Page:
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From Amani Alonazi <>
Subject Re: Suggestions on problem sizes for giraph performance benchmarking
Date Mon, 09 Jul 2012 12:57:09 GMT
Actually, I had the same problem of running out of memory with Giraph when
trying to implement strongly connected components algorithm on Giraph. My
input graph is 1 million nodes and 7 million edges.

I'm using cluster of 21 computers.

On Mon, Jul 9, 2012 at 3:44 PM, Benjamin Heitmann <> wrote:

> Hello Stephen,
> sorry for the very late reply.
> On 28 Jun 2012, at 02:50, Fleischman, Stephen (ISS SCI - Plano TX) wrote:
>  Hello Avery and all:****
> I have a cluster of 10  two-processor/48 GB RAM servers, upon which we are
> conducting Hadoop performance characterization tests.  I plan to use the
> Giraph pagerank and simple shortest path example tests as part of this
> exercise and would appreciate guidance on problem sizes for both tests.
> I’m looking at paring down an obfuscated Twitter dataset and it would save
> a lot of time if someone has some knowledge on roughly how the time and
> memory scales with number of nodes in a graph.
> ****
> I can provide some suggestions for the kind of algorithm and data which
> does currently surpass the scalability of giraph.
> While the limits to my knowledge of Giraph and Hadoop are probably also to
> blame for this, please see the recent discussions on this list,
> and on JIRA for other indications that the scalability of Giraph needs
> improvement:
> * post  by Yuanyuan Tian in the thread "wierd communication errors" on
> * GIRAPH-234 about GC overhead
> If you want to stretch the limits of Giraph, then you need to try an
> algorithm which is conceptually different from PageRank, and you need a big
> data set.
> If you use an algorithm which has complex application logic (maybe even
> domain specific logic), which needs to be embedded in the algorithm,
> then the nodes need to have a lot of state. In addition, such algorithms
> probably send around a lot of messages, and each of the messages might have
> a payload
> which is more complex then one floating point number. In addition, it
> helps to have a graph format, which requires strings on the edges and
> vertices.
> The strings are required for the domain specific business logic which the
> graph algorithm needs to follow.
> Finally, imagine a data set which has a big loading time, and where one
> run of the algorithm only provides results for one user.
> The standard Hadoop paradigm is to throw away the graph after loading it.
> So if you have 100s or 1000s of users, then you need a way to execute the
> algorithm multiple times in parallel.
> Again this will add a lot of state, as each of the vertices will need to
> hold one state object for each user who has visited the vertex.
> In my specific case, I had the following data and algorithm:
> Data:
> * an RDF graph with 10 million vertices and 40 million edges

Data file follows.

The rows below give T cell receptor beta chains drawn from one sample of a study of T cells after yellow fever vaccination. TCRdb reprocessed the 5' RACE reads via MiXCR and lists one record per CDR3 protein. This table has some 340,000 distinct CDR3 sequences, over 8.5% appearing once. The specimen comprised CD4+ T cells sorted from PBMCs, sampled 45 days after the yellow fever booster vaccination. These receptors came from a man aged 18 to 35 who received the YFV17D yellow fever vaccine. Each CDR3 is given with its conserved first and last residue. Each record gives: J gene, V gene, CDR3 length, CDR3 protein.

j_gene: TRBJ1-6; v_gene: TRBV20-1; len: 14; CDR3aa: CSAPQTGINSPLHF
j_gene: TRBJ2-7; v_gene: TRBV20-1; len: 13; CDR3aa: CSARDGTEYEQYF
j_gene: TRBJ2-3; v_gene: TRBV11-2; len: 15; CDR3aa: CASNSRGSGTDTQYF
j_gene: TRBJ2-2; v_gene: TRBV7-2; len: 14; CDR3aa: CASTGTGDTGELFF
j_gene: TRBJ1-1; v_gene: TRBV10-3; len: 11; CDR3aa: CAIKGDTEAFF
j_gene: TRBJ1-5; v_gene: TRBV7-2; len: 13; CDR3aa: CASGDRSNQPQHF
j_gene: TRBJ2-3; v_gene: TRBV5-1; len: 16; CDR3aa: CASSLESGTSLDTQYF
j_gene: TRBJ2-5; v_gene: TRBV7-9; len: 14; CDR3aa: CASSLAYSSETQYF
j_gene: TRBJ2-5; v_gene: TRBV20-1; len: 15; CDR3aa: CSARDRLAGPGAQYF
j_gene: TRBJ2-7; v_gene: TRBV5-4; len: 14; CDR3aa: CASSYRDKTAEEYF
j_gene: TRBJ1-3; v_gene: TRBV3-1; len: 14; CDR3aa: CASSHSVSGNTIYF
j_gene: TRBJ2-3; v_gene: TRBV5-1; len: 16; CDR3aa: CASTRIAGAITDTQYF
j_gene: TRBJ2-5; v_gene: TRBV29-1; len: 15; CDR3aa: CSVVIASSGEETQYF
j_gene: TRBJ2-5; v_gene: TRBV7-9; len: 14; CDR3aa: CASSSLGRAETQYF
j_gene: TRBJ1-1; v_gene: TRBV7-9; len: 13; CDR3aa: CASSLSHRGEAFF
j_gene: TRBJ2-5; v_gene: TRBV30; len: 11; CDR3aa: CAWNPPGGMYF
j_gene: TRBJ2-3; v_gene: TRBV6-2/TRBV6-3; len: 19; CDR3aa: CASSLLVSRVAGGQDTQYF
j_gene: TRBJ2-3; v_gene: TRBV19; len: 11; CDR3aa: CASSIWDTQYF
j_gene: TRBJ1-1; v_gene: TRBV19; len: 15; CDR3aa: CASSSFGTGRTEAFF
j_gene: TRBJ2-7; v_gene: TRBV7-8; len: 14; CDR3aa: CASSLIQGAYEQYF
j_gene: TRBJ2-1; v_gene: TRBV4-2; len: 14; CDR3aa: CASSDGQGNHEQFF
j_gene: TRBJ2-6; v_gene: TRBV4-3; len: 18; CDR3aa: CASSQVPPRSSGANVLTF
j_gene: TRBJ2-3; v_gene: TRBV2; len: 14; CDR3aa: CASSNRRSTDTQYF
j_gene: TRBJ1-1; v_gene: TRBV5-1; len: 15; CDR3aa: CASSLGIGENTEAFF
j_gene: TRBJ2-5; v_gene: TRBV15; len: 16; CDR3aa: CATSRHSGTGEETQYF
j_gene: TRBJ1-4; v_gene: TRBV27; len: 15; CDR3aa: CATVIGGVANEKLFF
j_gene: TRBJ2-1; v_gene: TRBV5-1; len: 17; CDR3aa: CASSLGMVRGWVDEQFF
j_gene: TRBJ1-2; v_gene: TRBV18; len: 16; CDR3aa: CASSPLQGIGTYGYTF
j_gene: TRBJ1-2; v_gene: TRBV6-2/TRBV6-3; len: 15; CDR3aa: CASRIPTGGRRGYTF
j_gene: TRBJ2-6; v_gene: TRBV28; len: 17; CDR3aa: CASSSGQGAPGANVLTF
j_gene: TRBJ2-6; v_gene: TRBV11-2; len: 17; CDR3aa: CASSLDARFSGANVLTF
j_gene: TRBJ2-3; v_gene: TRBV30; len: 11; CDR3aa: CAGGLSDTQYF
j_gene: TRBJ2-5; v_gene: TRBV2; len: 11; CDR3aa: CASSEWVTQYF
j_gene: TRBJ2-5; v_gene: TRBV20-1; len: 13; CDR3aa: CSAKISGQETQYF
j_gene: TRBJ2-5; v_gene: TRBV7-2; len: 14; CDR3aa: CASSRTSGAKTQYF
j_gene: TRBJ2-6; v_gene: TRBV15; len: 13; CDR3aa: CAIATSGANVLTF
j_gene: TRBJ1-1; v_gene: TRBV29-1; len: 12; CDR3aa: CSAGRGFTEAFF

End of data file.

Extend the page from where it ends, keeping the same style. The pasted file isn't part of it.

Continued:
> I used my own import code to map the RDF graph to a undirected graph with
> a limit of one edge between any two nodes (so it was not a multi-graph)
> * each vertex and each edge uses a string as an identity to represent a
> URI in the RDF graph (required for the business logic in the algorithm)
> Algorithm:
> * spreading activation.
> You can think of it as depth first search guided by domain specific logic.
> A short introduction here:
> The wikipedia article only mentions using spreading activation on weighted
> graphs, however I used it on graphs which have additional types on the
> edges.
> The whole area of using the semantics of the edges to guide the algorithm
> is an active research topic, so thats why I can't point you to a good
> article on that.
> * parallel execution:
> I need to run the algorithm once for every user in the system, however
> loading the data set takes around 15 minutes alone.
> So each node has an array of states, one for each user for which the
> algorithm has visited a node.
> I experimented with user numbers between 30 and 1000, anything more did
> not work for concurrent execution of the algorithm.
> Infrastructure:
> * a single server with 24 Intel Xeon 2.4 GHz cpus and 96 GB of RAM
> * Hadoop 1.0, pseudo-distributed setup
> * between 10 and 20 Giraph workers
> A few weeks ago I stopped work on my Giraph based implementation, as
> Giraph ran out of memory almost immediately after loading and initialising
> the data.
> I made sure that the Giraph workers do not run out of memory, so it was
> probably due to IPC and messaging.
> The general discussion on the Giraph mailing list strongly indicates that
> I did hit the current IPC scalability limits.
> Currently I am working on a non-Hadoop version of the algorithm which is
> not as scalable but which is fast for *one* user. ( less then a second per
> user, but single threaded).
> In addition, this new version allows me to better integrate with an
> existing ecosystem of technologies (Semantic Web technologies) to which
> Hadoop and Giraph is currently completely disconnected.
> However, I will probably revisit Giraph at some time on the future.
> If you want to look at the code or the data or any other asset which I
> have, then I will gladly share that with you.
> I would really like Giraph to reach the maturity required for this kind of
> algorithm.
> However, I have the feeling that the current development focus is on
> clear-cut numerical algorithms such as pagerank.

Amani AlOnazi
MSc Computer Science
King Abdullah University of Science and Technology
Kingdom of Saudi Arabia | +966 (0) 555 191 795


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